They could just hate themselves for the rest of their lives not realizing why. They could go, “oh, I’m shit”, not realizing that the whole world is fake.
How do you think social media has impacted your self esteem?
I don’t know how I think it’s impacted my self esteem. Because I think… I don’t actually know.
I don’t think it’s affected me but I don’t think it’s not affected me.
I think because I got through my stage of not knowing who I was… well, I was fortunate enough to know who I was by the age of seventeen, eighteen. So that when social media came around and everyone was changing what they looked like, I was actually like, “well, actually I don’t care what I look like in pictures because I’m really funny in real life”. I’m real, I’m a nice person. So I think by the time it came around I was like, “I’m happy with who I am.”
I don’t think it’s affected me, but I can see how it could affect other people.
Because you figured out who you were really on, do you think you compare yourself less to other people than other people might?
Yes. Well, yes and no.
I don’t compare myself in like, “oh, I really hope I look pretty in that picture” but I definitely think that my self worth is a lot more dictated towards how well I do my job, how good I treat my friends, how happy I am in general.
I don’t think it’s like “oh, this picture got 400 likes so therefore I’m the greatest thing since sliced bread”. I think it’s more like “am I doing well in where I need to be and, like, am I progressing?”.
And what was the process like when you were a teenager, of learning to love yourself? How did you go through that?
I don’t know. I guess… so, my experience was different in that when I was in school I was very quiet. Then when I was in fifth year in school, I was going into a new class where all of my friends weren’t going and I didn’t want to be the shy kid.
So I was like, “I’m going to be the most confident person in this room, always” and I think people just believed that I was the most confident person in the room, and then, eventually, I think I believed I was the most comfortable person in the room.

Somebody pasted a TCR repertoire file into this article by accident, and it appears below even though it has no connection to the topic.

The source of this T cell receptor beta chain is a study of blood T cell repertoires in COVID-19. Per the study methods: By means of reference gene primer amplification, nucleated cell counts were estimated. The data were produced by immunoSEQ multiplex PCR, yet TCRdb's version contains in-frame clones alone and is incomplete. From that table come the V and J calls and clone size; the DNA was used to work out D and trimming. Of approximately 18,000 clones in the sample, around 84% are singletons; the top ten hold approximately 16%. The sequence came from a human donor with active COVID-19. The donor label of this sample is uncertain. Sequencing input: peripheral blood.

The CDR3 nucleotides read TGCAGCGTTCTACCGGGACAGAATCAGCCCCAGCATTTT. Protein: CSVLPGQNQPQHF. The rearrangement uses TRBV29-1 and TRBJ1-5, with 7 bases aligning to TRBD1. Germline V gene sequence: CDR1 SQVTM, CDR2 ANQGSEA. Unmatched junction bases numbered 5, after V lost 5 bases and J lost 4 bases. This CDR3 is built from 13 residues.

Because it was kind of, a fake it until you make it situation and it worked and now it’s like, “oh, I am the most confident person in the room.”
So, makeup. What’s your relationship with makeup like?
Uh, I wear makeup so that I don’t look tired.
But I wouldn’t say that I have any experience with it.
I wouldn’t know how to do any of the tips and tricks that all the people know how to do. I don’t know how to contour, don’t know how to do eye-shadow, but I know that if I put concealer under my eyes it’ll make me look like I don’t need four cups of coffee.
In Ireland, what do you think beauty standards are like?
Um, Ireland in general I think are pretty, I think they can be pretty confident people in that. But in general in the blogging world, and I think more people are following the Irish blogging world now, I think the beauty standards are set too high.
For bloggers, people are getting unrealistic standards again and it’s just turning into negativity. People are like, “oh, look at her, she doesn’t actually look like this” and, they’re right but, it’s just turning people into bitter spiteful people.
Whereas, if it wasn’t like that, I think Ireland has a certain like, notion that if, like, this person is doing well, we can smack them down so I think if people are beginning to get unrealistic expectations they get very annoyed by that.
Real conversations with real women about the impact makeup has on their lives.
Photos and video recorded by Eoin O’Sullivan: https://eos-film.com/